Adipurush fiasco: When idiocy and hypocrisy reign supreme

The irony is too delicious to ignore

I must begin with a disclaimer. I have not watched Adipurush, the much-hyped multilingual retelling of India’s favourite epic, Ramayana, directed by Om Raut, starring Prabhas and Kriti Sanon, with dialogues by lyricist and self-appointed hindutva spokesperson Manoj ‘Muntashhir’ Shukla. I have seen the trailer. And I have seen audience review videos, tracked social media posts and followed the debate, and the controversy around the film that has included protests by hindutva groups and petitions in the Allahabad, and Punjab and Haryana high courts by right-wing activists demanding a ban on the film. Both as an actor and as a social media user, I have been used to trolling, abuse and negative commentary on my work by the right-wing social media ecosystem (often by those who haven’t seen it), but I watched and read the controversy around Adipurush with bemusement.

From watching the trailer, and the marketing of the film, it was clear that the makers of Adipurush were trying hard to cash in on the general hindutva sentiment that is rampant in India today. The trailer, which described Sita/ Janaki as Bharat ki Beti (India’s daughter), and showed her being abducted by the evil one, who must be reminded of the paurush (masculinity) of Ram’s army, which will vanquish the arrogant enemy by the victorious Bhagwaa Dhwaj (saffron flag) to the thumping anthem of ‘Jai Shri Ram’, incorporated all qualities that the hindutva ideology identifies itself with. Raut, who also wrote and directed Tanhaji, an Islamophobic and grossly inaccurate fiction film marketed as a historical in 2015, credited Prime Minister Narendra Modi during the promotions for Adipurush, claiming that Modi created a conducive atmosphere and gave power to the film fraternity to make the films they want. The credits of the film thank all nine chief ministers of BJP-ruled states.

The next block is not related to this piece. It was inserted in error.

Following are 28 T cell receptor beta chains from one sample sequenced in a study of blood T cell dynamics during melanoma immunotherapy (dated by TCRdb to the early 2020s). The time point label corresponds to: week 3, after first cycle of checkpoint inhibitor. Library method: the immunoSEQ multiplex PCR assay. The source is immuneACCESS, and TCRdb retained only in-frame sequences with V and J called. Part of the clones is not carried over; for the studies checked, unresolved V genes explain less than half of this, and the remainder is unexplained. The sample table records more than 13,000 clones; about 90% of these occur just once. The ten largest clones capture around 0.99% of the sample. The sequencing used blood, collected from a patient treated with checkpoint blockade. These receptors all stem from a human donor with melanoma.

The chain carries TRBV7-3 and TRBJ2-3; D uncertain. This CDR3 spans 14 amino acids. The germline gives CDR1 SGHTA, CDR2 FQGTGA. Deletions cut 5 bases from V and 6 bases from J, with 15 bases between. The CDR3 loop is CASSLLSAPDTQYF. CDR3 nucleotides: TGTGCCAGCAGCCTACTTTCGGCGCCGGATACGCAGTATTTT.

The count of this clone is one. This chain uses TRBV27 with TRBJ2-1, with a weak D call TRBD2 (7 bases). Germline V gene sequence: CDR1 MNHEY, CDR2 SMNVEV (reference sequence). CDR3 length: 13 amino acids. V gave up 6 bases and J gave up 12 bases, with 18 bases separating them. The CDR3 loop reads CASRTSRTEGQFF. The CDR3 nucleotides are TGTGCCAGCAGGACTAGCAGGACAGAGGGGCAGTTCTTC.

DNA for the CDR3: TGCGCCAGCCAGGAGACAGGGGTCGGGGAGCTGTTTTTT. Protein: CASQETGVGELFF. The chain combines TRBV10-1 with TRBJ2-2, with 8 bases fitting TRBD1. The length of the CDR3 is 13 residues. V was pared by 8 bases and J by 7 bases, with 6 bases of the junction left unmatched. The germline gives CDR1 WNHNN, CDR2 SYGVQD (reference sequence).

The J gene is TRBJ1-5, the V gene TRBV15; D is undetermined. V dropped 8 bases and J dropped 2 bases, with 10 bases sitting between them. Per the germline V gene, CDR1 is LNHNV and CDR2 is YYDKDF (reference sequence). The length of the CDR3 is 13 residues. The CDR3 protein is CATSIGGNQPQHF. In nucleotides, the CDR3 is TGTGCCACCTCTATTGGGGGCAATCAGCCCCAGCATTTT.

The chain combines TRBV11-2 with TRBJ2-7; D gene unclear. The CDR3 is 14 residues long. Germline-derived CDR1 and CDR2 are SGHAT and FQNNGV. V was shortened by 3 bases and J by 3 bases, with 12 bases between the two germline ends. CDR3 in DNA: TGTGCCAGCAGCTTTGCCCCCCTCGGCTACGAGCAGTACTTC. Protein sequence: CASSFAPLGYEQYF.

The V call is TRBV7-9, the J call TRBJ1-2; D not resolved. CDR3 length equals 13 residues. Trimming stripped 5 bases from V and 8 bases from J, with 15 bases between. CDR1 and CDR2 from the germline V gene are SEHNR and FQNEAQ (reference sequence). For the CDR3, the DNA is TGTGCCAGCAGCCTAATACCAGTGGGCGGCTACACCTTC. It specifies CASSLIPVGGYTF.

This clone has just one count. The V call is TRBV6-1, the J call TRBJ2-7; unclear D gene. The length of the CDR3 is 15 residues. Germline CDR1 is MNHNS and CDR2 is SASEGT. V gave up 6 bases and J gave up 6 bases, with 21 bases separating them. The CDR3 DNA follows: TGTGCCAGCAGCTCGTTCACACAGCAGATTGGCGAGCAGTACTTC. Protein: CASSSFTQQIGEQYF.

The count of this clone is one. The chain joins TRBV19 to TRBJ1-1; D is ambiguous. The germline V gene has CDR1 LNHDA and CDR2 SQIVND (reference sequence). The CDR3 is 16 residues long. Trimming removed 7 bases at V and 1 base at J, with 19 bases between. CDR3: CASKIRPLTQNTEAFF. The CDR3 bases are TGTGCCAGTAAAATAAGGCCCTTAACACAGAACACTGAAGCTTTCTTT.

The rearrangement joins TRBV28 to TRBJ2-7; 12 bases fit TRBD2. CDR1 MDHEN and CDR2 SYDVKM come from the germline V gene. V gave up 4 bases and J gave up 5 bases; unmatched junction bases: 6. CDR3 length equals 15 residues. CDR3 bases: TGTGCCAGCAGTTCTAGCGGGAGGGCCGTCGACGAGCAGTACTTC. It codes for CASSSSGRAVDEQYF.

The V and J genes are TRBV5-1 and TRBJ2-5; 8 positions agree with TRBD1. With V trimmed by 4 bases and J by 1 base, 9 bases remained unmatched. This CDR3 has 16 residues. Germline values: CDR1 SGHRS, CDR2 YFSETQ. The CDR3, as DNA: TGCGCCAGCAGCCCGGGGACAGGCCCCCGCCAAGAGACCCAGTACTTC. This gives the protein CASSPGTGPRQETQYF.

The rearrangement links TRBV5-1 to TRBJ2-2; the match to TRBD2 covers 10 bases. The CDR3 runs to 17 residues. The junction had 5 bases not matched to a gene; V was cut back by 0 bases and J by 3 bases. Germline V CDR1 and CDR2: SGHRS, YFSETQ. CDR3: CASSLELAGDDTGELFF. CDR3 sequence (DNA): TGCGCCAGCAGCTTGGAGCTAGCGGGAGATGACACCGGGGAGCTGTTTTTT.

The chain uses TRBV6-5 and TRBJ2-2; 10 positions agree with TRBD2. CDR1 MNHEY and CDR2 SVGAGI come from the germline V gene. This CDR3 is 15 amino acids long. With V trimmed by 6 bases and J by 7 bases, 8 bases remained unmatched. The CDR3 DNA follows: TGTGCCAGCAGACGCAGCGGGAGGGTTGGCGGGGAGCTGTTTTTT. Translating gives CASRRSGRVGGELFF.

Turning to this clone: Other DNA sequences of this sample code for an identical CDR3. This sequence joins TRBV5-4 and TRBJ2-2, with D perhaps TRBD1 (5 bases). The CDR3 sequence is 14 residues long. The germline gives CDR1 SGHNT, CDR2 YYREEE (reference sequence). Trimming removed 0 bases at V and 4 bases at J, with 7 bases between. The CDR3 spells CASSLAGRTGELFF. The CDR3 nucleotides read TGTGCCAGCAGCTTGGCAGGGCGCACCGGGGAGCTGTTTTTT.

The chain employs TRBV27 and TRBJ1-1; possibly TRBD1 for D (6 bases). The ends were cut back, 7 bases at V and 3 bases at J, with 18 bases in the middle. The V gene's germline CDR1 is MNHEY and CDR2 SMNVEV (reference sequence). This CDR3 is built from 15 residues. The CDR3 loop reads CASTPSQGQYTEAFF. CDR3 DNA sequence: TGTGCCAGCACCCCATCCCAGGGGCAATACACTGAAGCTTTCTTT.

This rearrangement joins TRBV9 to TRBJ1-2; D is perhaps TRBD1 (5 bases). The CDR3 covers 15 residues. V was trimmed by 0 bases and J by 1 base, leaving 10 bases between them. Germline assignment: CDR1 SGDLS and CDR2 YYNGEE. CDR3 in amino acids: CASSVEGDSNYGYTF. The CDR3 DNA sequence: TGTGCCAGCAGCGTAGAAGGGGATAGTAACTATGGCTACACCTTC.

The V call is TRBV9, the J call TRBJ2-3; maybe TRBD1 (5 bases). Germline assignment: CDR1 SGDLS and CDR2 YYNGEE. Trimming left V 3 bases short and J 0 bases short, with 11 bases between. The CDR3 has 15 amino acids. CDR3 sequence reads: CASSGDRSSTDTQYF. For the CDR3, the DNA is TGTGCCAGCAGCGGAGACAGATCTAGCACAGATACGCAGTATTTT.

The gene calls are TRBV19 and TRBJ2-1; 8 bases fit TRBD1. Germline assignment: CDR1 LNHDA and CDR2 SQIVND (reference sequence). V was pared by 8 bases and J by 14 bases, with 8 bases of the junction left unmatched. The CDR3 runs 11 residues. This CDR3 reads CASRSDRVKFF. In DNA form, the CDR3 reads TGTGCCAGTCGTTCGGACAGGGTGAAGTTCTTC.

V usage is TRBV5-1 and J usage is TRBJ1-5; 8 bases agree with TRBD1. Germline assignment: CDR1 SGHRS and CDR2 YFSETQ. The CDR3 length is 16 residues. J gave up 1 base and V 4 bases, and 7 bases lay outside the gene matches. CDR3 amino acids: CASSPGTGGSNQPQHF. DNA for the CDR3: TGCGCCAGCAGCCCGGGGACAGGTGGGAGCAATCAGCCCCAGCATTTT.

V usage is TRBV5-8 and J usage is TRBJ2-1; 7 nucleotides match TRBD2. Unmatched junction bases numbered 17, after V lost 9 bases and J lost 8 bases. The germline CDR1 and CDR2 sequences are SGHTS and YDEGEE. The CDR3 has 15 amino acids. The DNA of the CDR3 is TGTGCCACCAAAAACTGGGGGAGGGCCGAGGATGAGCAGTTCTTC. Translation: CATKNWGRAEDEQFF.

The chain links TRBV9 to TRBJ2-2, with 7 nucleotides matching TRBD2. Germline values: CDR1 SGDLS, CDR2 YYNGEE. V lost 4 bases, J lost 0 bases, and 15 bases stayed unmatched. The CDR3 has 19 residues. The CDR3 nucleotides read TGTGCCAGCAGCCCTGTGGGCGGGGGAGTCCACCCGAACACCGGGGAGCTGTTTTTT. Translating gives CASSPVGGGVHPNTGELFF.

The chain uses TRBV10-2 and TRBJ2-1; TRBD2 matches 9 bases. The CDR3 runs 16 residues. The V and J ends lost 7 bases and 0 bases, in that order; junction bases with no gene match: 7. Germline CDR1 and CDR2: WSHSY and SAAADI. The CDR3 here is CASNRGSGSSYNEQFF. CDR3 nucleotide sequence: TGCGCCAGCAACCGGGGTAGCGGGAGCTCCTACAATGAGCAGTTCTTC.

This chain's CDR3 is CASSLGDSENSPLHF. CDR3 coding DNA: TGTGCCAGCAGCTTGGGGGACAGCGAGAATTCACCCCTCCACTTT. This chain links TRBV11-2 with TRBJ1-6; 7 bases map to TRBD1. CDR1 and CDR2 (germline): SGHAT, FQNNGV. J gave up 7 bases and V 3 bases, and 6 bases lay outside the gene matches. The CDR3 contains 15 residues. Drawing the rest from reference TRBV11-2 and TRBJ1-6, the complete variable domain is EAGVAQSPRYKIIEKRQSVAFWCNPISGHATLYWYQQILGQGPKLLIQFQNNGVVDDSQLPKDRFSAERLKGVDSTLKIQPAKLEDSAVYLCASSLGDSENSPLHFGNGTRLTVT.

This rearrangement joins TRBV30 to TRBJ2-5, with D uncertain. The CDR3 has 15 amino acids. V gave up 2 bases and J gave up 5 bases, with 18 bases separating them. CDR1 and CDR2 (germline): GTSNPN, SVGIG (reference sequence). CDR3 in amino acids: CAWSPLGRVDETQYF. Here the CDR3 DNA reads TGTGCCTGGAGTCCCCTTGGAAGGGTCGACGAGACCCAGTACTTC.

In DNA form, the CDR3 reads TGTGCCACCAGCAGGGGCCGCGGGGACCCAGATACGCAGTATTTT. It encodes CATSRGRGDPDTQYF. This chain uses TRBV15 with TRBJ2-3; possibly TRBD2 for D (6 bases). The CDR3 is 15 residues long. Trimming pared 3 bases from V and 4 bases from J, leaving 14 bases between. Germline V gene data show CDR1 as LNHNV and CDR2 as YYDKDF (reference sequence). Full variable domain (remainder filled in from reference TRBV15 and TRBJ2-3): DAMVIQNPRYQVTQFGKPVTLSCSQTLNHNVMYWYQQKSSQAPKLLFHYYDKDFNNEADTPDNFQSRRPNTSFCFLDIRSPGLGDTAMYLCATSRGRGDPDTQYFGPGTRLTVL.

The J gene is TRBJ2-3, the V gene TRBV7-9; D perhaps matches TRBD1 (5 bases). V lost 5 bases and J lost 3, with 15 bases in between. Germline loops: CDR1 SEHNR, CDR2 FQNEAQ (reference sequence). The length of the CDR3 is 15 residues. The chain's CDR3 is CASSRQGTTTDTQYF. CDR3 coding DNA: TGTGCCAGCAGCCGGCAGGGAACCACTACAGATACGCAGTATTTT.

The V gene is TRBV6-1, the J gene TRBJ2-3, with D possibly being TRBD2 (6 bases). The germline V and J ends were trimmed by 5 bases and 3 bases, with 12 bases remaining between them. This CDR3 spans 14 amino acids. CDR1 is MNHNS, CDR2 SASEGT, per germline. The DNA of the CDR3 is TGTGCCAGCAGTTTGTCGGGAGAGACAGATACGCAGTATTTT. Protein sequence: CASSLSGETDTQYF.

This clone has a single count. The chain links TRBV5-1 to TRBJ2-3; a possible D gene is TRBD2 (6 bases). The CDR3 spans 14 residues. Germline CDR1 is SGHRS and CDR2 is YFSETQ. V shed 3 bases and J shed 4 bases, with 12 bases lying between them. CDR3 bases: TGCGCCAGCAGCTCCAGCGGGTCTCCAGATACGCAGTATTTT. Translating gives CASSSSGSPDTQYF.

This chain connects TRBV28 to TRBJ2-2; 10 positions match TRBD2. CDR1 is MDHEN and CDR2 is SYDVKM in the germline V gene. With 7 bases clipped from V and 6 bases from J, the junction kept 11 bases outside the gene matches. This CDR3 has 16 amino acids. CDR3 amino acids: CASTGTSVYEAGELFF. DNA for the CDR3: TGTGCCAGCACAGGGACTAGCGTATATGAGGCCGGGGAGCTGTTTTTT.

However, the day the film released, social media was abuzz with angry comments from viewers feeling affronted, having discovered that the film took too many creative liberties. The main complaints were that the dialogues were not Sanskritised enough; there was an overuse of Urdu; Hanuman and Ravan’s dialogues were crass; Ravan was depicted to resemble Alaudin Khilji; Hanuman wore his beard like a Tablighi Jamaat member; Lanka, known to be made of gold, was shown as being charcoal black; Ravan’s pushpak vimaan was replaced by a large carnivorous bat; Ravan, a scholar and devotee of Lord Shiva, was feeding raw meat to his pet; and the action sequences looked like they belonged to Planet of the Apes, Lord of the Rings or the Marvel metaverse.

In a bizarre turn of events the very sentiments that the filmmakers wanted to profit from, seemed to have been affronted. Even the sly move to depict Ravan like a medieval Muslim ruler seemed to have backfired. The right-wing ecosystem on social media joined in to troll the writer and director, who till the day before were poster boys of hindutva. A bench of the Allahabad High Court lambasted the filmmakers for hurting the sentiments of a tolerant community (Hindus).

While the irony is too delicious to ignore, one wonders if this moment is a satire on what culture, common sense and public discourse will look like in the Hindu Rashtra. Is this what it feels like to live in a nation of perennially hurt sentiments? Is there a moment of self-realisation hidden somewhere for Hindus who are affronted by how Ram and Ravan are depicted but who stir not when the very name of our Lord Ram is used as a war cry to bully Muslims, by the very people now protesting this film?

Did a Bollywood propaganda film attempting to slyly incorporate widespread political discourse, and use people’s devotion, belief and sacred nostalgia to rake in box office profits, inadvertently just show the mirror to a nation where idiocy and hypocrisy reign supreme?

The writer is an award-winning Bollywood actor and sometime writer and social commentator.